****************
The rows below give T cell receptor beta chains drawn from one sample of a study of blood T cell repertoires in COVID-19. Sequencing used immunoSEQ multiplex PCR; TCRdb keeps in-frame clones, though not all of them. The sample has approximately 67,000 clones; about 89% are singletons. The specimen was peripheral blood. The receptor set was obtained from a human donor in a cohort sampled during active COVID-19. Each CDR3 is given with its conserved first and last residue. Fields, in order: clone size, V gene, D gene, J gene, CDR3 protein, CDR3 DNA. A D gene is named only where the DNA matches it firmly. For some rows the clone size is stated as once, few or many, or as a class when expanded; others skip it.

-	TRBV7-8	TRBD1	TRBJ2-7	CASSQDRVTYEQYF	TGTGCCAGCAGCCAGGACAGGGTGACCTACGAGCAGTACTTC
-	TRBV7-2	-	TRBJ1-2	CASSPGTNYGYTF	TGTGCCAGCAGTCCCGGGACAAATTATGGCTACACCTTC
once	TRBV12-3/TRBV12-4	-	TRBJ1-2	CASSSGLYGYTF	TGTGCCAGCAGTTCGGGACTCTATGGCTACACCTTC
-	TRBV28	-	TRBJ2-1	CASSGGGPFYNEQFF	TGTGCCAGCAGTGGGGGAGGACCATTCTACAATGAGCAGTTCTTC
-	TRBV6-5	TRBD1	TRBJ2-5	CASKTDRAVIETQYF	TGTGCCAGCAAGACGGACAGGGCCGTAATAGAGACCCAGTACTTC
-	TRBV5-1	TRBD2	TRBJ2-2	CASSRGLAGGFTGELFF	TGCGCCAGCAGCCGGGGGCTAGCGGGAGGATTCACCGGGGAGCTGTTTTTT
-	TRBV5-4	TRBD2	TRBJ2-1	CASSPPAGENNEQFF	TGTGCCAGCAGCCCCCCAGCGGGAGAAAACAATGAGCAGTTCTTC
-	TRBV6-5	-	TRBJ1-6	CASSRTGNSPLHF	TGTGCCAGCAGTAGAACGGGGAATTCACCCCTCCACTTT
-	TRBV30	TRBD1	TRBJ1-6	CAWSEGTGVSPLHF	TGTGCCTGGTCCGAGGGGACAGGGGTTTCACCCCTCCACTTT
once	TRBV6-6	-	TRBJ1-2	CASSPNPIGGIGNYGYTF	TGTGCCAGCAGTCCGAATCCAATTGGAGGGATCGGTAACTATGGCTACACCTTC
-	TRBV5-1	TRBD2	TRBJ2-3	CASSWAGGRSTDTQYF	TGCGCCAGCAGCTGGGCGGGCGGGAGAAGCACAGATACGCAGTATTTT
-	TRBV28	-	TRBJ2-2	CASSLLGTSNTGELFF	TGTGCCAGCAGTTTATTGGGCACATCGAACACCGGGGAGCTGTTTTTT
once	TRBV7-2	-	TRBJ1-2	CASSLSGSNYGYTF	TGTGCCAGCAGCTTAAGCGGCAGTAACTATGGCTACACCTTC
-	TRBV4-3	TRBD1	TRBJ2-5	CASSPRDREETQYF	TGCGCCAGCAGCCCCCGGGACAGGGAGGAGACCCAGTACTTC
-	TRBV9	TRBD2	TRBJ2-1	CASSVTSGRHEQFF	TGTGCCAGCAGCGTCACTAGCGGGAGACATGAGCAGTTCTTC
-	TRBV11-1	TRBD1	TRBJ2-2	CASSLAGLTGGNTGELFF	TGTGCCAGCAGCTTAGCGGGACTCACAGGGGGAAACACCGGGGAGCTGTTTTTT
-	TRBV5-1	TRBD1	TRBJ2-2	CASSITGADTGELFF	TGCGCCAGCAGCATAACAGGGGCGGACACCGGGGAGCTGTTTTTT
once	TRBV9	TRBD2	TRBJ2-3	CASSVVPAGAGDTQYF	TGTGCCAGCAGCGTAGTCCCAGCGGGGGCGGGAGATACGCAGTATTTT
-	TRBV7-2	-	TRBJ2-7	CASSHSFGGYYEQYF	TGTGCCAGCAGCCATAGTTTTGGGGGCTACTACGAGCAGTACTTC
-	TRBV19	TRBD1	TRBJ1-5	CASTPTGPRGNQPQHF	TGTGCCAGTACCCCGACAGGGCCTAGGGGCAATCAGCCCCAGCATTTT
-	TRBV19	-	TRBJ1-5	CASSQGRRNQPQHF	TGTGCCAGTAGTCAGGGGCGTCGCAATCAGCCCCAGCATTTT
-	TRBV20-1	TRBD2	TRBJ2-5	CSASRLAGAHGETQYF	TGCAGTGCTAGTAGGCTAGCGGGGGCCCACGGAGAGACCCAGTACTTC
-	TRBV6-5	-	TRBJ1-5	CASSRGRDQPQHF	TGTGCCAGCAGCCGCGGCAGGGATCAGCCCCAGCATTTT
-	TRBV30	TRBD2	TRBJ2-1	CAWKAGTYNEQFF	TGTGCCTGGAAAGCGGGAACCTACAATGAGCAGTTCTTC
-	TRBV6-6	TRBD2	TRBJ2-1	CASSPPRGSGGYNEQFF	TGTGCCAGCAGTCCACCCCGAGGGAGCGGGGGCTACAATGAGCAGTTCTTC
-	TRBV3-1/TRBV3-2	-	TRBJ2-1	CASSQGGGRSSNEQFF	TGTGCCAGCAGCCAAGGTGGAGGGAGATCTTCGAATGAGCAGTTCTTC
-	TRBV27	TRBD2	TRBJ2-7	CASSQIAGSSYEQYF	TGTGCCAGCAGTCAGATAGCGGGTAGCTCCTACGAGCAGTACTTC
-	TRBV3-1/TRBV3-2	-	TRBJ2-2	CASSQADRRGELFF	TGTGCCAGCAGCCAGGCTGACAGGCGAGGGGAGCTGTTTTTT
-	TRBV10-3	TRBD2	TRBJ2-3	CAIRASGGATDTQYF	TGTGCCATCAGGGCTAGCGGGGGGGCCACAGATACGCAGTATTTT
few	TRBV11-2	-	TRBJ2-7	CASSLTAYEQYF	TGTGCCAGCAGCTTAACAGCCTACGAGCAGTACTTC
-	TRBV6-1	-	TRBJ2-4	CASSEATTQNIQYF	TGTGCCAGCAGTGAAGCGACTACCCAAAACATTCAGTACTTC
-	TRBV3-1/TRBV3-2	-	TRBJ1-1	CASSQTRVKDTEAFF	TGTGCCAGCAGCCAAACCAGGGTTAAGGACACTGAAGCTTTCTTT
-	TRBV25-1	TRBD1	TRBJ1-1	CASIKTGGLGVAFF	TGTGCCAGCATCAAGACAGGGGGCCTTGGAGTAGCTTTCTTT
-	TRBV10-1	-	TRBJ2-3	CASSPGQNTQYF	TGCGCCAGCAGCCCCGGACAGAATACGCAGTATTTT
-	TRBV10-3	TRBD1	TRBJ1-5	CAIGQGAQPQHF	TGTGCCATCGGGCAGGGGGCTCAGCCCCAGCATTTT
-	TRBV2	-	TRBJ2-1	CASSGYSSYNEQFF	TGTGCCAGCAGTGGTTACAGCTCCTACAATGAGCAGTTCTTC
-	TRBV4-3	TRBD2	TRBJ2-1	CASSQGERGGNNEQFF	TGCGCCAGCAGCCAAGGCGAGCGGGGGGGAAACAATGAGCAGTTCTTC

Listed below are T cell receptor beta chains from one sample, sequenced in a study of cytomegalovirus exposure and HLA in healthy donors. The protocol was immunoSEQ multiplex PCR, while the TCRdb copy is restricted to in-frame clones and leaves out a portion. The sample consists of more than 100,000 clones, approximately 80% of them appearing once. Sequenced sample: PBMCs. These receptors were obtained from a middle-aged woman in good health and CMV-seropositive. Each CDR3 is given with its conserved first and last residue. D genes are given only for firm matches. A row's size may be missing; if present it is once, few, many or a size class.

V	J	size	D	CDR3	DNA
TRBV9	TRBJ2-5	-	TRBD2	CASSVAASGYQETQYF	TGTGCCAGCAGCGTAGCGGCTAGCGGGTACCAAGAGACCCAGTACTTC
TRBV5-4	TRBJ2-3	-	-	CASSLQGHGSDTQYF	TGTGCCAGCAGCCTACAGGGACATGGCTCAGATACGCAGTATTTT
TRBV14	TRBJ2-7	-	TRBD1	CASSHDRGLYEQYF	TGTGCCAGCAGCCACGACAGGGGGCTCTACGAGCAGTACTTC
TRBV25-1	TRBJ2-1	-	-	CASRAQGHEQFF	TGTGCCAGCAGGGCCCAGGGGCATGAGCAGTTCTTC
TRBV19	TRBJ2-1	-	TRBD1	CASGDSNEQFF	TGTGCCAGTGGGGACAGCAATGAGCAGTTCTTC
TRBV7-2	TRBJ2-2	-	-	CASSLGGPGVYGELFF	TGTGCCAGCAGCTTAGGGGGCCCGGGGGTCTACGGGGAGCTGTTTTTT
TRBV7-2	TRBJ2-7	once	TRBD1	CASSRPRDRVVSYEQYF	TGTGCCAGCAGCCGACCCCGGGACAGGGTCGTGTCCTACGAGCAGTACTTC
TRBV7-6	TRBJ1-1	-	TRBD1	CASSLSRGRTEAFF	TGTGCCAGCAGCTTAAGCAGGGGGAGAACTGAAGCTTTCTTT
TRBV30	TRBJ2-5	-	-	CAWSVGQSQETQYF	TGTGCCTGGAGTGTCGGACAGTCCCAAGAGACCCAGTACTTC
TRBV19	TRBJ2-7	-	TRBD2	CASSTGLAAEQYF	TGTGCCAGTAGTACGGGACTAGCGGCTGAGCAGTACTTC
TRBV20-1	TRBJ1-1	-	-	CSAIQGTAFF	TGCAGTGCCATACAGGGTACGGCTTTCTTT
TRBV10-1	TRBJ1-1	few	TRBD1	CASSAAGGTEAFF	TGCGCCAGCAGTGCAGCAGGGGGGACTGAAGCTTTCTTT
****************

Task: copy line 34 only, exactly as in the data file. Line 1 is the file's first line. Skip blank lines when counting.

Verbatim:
-	TRBV25-1	TRBD1	TRBJ1-1	CASIKTGGLGVAFF	TGTGCCAGCATCAAGACAGGGGGCCTTGGAGTAGCTTTCTTT